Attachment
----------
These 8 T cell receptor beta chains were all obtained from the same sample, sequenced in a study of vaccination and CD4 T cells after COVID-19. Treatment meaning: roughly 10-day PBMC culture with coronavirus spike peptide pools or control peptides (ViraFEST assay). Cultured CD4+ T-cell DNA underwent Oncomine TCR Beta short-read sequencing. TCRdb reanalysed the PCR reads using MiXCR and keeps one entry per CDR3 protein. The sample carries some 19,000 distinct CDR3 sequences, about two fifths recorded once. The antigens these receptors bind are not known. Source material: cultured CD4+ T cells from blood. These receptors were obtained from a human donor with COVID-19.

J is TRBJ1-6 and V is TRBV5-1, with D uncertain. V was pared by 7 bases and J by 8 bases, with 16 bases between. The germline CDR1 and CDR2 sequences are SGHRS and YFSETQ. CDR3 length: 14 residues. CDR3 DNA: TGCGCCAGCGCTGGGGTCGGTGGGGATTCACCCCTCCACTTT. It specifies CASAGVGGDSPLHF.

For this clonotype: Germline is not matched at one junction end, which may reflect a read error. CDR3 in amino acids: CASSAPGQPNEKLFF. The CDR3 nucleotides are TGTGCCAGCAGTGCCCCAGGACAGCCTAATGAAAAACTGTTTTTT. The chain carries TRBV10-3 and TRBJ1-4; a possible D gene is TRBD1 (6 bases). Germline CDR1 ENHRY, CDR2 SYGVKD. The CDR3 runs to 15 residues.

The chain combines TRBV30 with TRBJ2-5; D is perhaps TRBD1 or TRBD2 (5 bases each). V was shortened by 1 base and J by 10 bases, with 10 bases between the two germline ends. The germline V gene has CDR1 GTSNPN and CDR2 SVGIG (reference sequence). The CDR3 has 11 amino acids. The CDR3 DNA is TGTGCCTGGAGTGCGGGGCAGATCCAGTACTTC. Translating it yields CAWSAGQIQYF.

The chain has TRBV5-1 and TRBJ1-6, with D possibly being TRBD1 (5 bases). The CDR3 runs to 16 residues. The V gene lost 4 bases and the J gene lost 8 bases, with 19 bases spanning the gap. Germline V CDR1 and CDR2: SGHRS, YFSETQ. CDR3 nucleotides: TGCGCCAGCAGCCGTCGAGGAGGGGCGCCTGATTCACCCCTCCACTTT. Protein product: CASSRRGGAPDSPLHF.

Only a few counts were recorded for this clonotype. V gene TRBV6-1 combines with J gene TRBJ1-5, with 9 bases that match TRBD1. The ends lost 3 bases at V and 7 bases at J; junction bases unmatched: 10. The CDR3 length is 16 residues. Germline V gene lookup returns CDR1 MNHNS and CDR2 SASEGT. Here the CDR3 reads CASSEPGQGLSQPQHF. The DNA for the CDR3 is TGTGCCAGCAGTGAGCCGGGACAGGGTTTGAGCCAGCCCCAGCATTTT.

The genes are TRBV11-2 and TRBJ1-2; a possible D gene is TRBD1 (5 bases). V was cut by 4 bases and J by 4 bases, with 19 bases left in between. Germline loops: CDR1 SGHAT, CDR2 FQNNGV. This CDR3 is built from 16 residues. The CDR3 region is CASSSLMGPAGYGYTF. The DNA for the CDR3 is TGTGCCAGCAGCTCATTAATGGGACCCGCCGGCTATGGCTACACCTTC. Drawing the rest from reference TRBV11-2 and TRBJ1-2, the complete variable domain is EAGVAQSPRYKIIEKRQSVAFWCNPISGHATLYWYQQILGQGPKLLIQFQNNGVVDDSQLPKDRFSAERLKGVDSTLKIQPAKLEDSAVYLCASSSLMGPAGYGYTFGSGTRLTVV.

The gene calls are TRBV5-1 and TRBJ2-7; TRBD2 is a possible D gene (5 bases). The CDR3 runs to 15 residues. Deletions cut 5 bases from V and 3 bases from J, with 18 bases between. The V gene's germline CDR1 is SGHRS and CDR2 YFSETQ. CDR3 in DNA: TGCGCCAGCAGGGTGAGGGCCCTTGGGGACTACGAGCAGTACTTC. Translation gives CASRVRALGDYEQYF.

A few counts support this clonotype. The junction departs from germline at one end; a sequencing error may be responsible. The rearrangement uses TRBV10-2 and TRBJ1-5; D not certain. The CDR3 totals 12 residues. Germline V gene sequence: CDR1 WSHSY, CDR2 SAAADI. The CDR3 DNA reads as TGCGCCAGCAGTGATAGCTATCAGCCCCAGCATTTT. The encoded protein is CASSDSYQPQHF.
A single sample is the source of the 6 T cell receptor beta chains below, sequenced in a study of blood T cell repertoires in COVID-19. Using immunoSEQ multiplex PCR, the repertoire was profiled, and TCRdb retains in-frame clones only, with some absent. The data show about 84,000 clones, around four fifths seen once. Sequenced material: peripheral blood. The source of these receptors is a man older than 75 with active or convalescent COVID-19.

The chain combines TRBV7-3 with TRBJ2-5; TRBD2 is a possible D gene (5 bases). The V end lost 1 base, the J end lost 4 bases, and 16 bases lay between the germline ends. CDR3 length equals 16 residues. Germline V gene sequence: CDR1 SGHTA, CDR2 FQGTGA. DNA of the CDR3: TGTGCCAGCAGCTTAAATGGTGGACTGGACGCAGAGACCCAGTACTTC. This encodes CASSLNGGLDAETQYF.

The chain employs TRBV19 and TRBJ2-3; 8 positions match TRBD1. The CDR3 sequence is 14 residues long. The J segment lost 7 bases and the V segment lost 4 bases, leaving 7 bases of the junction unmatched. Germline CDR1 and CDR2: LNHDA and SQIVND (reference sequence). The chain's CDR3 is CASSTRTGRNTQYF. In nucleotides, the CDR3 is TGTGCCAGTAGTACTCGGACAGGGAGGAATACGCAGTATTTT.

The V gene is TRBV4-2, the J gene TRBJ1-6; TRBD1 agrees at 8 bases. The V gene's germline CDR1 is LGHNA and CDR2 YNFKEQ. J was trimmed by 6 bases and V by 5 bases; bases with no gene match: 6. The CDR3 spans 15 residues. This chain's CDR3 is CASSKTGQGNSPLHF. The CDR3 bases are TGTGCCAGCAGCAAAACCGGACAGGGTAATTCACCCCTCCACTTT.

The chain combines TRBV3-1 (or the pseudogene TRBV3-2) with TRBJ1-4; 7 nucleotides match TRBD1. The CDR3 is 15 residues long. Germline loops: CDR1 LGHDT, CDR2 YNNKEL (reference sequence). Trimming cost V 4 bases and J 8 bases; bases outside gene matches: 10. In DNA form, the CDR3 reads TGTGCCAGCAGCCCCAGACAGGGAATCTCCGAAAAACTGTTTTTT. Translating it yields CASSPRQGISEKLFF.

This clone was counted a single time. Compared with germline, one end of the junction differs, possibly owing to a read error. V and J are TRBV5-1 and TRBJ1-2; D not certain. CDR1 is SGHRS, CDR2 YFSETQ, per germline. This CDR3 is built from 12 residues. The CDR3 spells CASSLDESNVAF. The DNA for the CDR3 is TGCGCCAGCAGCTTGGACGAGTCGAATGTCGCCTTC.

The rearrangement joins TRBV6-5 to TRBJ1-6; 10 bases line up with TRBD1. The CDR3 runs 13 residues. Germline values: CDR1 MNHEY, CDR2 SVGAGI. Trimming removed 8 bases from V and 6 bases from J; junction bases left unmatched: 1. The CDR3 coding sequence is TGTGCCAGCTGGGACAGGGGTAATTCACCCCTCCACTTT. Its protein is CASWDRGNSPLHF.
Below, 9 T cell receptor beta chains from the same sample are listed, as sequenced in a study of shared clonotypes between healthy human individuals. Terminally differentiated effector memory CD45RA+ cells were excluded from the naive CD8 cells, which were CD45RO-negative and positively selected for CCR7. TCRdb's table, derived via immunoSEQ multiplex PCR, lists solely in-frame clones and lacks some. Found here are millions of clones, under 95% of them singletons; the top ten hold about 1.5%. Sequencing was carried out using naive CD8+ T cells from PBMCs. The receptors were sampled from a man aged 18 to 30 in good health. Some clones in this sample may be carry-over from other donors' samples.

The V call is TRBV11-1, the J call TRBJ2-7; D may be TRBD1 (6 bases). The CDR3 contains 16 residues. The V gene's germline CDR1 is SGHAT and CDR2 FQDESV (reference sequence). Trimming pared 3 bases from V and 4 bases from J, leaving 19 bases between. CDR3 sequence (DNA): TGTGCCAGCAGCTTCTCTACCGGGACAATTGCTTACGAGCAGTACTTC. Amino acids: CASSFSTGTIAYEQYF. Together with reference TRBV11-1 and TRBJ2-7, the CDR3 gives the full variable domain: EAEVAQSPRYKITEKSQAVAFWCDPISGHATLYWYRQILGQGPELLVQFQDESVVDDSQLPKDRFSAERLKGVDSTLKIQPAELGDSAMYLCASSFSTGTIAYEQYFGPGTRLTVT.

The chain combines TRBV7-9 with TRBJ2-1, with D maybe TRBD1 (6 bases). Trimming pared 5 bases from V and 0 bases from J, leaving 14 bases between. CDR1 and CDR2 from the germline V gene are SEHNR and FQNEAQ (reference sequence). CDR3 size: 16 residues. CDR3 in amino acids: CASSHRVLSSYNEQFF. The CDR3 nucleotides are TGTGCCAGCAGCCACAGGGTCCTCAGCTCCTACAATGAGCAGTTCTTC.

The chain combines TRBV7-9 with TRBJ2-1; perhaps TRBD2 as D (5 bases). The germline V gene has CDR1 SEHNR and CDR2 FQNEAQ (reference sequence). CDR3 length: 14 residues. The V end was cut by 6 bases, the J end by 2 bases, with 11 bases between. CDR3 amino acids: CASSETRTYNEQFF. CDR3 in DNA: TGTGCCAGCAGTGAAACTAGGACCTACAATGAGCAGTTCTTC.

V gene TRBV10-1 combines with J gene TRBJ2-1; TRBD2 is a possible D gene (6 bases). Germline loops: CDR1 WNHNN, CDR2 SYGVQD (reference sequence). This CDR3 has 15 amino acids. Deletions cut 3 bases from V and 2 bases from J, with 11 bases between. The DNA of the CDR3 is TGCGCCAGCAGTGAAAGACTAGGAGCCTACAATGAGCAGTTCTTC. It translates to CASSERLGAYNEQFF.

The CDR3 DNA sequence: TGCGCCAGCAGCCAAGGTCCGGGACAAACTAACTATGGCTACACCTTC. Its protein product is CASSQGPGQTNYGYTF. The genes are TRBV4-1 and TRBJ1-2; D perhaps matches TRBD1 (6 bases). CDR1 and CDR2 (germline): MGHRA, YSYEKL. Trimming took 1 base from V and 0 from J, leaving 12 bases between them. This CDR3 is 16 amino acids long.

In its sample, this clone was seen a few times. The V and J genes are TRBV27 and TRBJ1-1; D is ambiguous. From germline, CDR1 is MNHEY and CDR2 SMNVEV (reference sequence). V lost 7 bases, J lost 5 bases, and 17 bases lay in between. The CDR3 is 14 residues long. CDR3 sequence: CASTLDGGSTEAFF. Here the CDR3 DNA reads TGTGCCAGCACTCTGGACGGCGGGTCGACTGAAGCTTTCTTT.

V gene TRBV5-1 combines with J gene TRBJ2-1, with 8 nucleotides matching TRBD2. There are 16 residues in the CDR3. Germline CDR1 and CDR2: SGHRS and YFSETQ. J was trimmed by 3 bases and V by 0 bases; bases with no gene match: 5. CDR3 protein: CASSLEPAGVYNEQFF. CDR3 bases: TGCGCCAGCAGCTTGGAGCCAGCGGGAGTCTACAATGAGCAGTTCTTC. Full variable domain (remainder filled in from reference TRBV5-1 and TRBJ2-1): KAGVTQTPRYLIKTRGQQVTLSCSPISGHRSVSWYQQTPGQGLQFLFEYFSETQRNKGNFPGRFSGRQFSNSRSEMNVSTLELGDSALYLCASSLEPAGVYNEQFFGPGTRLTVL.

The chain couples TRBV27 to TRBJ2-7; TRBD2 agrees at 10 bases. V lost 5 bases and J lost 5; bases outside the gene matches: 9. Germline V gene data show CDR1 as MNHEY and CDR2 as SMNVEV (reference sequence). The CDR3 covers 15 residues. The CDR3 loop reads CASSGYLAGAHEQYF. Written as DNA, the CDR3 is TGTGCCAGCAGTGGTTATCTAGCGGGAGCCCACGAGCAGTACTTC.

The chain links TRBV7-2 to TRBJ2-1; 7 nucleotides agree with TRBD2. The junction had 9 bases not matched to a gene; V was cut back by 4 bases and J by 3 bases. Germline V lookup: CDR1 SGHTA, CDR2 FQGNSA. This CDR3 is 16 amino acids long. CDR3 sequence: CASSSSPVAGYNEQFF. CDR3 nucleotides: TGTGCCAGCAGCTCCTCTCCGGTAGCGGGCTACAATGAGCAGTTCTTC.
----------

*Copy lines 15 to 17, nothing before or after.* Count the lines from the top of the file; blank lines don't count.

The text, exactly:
This clone was counted a single time. Compared with germline, one end of the junction differs, possibly owing to a read error. V and J are TRBV5-1 and TRBJ1-2; D not certain. CDR1 is SGHRS, CDR2 YFSETQ, per germline. This CDR3 is built from 12 residues. The CDR3 spells CASSLDESNVAF. The DNA for the CDR3 is TGCGCCAGCAGCTTGGACGAGTCGAATGTCGCCTTC.

The rearrangement joins TRBV6-5 to TRBJ1-6; 10 bases line up with TRBD1. The CDR3 runs 13 residues. Germline values: CDR1 MNHEY, CDR2 SVGAGI. Trimming removed 8 bases from V and 6 bases from J; junction bases left unmatched: 1. The CDR3 coding sequence is TGTGCCAGCTGGGACAGGGGTAATTCACCCCTCCACTTT. Its protein is CASWDRGNSPLHF.
Below, 9 T cell receptor beta chains from the same sample are listed, as sequenced in a study of shared clonotypes between healthy human individuals. Terminally differentiated effector memory CD45RA+ cells were excluded from the naive CD8 cells, which were CD45RO-negative and positively selected for CCR7. TCRdb's table, derived via immunoSEQ multiplex PCR, lists solely in-frame clones and lacks some. Found here are millions of clones, under 95% of them singletons; the top ten hold about 1.5%. Sequencing was carried out using naive CD8+ T cells from PBMCs. The receptors were sampled from a man aged 18 to 30 in good health. Some clones in this sample may be carry-over from other donors' samples.